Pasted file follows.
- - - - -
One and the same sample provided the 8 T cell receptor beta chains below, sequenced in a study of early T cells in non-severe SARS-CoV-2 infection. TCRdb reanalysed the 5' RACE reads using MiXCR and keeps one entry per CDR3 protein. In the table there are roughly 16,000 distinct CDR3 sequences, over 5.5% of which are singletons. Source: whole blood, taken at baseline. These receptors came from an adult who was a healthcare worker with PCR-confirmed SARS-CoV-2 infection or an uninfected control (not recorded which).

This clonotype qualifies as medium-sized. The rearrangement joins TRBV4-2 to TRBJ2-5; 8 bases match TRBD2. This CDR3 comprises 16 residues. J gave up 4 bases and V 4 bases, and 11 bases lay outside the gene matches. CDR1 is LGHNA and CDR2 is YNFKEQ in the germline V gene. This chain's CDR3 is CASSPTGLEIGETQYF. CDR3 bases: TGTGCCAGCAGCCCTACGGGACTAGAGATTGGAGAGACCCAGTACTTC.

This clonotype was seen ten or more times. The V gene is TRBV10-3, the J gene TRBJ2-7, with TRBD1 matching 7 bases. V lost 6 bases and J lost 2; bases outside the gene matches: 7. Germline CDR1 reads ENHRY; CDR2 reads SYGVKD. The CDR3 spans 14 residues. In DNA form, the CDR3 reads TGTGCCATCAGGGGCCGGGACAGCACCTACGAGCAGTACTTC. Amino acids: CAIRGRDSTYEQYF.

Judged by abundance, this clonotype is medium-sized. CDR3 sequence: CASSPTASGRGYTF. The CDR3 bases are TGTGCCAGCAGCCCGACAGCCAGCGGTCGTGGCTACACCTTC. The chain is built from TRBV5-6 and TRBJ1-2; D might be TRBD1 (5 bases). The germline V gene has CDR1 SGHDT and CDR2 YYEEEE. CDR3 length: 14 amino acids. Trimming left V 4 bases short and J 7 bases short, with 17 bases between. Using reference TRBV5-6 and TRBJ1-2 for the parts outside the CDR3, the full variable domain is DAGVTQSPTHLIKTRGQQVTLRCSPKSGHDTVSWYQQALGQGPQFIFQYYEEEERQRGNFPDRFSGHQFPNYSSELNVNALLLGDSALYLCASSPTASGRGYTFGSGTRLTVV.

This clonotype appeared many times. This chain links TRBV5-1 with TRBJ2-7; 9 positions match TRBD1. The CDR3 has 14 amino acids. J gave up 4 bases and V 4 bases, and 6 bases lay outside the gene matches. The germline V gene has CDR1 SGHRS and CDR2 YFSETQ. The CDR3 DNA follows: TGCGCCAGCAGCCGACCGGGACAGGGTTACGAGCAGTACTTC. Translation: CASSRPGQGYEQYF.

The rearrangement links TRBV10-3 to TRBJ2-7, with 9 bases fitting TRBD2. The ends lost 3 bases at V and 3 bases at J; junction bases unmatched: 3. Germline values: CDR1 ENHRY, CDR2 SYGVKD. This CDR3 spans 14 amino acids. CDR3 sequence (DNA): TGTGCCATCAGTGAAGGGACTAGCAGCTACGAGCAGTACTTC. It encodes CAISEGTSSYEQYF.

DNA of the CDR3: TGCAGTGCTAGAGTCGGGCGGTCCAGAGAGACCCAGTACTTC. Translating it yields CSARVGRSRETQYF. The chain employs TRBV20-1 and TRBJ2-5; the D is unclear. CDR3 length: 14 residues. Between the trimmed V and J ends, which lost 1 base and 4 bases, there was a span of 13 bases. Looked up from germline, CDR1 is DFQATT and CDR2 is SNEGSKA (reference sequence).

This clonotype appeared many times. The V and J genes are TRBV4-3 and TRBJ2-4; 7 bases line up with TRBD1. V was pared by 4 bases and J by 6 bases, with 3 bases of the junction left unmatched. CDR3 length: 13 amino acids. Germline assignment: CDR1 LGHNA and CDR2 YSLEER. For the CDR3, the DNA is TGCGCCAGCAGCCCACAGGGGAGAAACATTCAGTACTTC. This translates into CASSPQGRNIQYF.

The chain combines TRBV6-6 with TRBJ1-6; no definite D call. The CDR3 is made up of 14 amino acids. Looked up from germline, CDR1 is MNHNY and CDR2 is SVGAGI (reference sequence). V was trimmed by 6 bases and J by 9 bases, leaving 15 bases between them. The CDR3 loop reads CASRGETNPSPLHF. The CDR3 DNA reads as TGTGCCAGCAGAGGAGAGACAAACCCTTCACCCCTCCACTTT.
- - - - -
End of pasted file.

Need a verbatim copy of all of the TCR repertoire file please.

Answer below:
One and the same sample provided the 8 T cell receptor beta chains below, sequenced in a study of early T cells in non-severe SARS-CoV-2 infection. TCRdb reanalysed the 5' RACE reads using MiXCR and keeps one entry per CDR3 protein. In the table there are roughly 16,000 distinct CDR3 sequences, over 5.5% of which are singletons. Source: whole blood, taken at baseline. These receptors came from an adult who was a healthcare worker with PCR-confirmed SARS-CoV-2 infection or an uninfected control (not recorded which).

This clonotype qualifies as medium-sized. The rearrangement joins TRBV4-2 to TRBJ2-5; 8 bases match TRBD2. This CDR3 comprises 16 residues. J gave up 4 bases and V 4 bases, and 11 bases lay outside the gene matches. CDR1 is LGHNA and CDR2 is YNFKEQ in the germline V gene. This chain's CDR3 is CASSPTGLEIGETQYF. CDR3 bases: TGTGCCAGCAGCCCTACGGGACTAGAGATTGGAGAGACCCAGTACTTC.

This clonotype was seen ten or more times. The V gene is TRBV10-3, the J gene TRBJ2-7, with TRBD1 matching 7 bases. V lost 6 bases and J lost 2; bases outside the gene matches: 7. Germline CDR1 reads ENHRY; CDR2 reads SYGVKD. The CDR3 spans 14 residues. In DNA form, the CDR3 reads TGTGCCATCAGGGGCCGGGACAGCACCTACGAGCAGTACTTC. Amino acids: CAIRGRDSTYEQYF.

Judged by abundance, this clonotype is medium-sized. CDR3 sequence: CASSPTASGRGYTF. The CDR3 bases are TGTGCCAGCAGCCCGACAGCCAGCGGTCGTGGCTACACCTTC. The chain is built from TRBV5-6 and TRBJ1-2; D might be TRBD1 (5 bases). The germline V gene has CDR1 SGHDT and CDR2 YYEEEE. CDR3 length: 14 amino acids. Trimming left V 4 bases short and J 7 bases short, with 17 bases between. Using reference TRBV5-6 and TRBJ1-2 for the parts outside the CDR3, the full variable domain is DAGVTQSPTHLIKTRGQQVTLRCSPKSGHDTVSWYQQALGQGPQFIFQYYEEEERQRGNFPDRFSGHQFPNYSSELNVNALLLGDSALYLCASSPTASGRGYTFGSGTRLTVV.

This clonotype appeared many times. This chain links TRBV5-1 with TRBJ2-7; 9 positions match TRBD1. The CDR3 has 14 amino acids. J gave up 4 bases and V 4 bases, and 6 bases lay outside the gene matches. The germline V gene has CDR1 SGHRS and CDR2 YFSETQ. The CDR3 DNA follows: TGCGCCAGCAGCCGACCGGGACAGGGTTACGAGCAGTACTTC. Translation: CASSRPGQGYEQYF.

The rearrangement links TRBV10-3 to TRBJ2-7, with 9 bases fitting TRBD2. The ends lost 3 bases at V and 3 bases at J; junction bases unmatched: 3. Germline values: CDR1 ENHRY, CDR2 SYGVKD. This CDR3 spans 14 amino acids. CDR3 sequence (DNA): TGTGCCATCAGTGAAGGGACTAGCAGCTACGAGCAGTACTTC. It encodes CAISEGTSSYEQYF.

DNA of the CDR3: TGCAGTGCTAGAGTCGGGCGGTCCAGAGAGACCCAGTACTTC. Translating it yields CSARVGRSRETQYF. The chain employs TRBV20-1 and TRBJ2-5; the D is unclear. CDR3 length: 14 residues. Between the trimmed V and J ends, which lost 1 base and 4 bases, there was a span of 13 bases. Looked up from germline, CDR1 is DFQATT and CDR2 is SNEGSKA (reference sequence).

This clonotype appeared many times. The V and J genes are TRBV4-3 and TRBJ2-4; 7 bases line up with TRBD1. V was pared by 4 bases and J by 6 bases, with 3 bases of the junction left unmatched. CDR3 length: 13 amino acids. Germline assignment: CDR1 LGHNA and CDR2 YSLEER. For the CDR3, the DNA is TGCGCCAGCAGCCCACAGGGGAGAAACATTCAGTACTTC. This translates into CASSPQGRNIQYF.

The chain combines TRBV6-6 with TRBJ1-6; no definite D call. The CDR3 is made up of 14 amino acids. Looked up from germline, CDR1 is MNHNY and CDR2 is SVGAGI (reference sequence). V was trimmed by 6 bases and J by 9 bases, leaving 15 bases between them. The CDR3 loop reads CASRGETNPSPLHF. The CDR3 DNA reads as TGTGCCAGCAGAGGAGAGACAAACCCTTCACCCCTCCACTTT.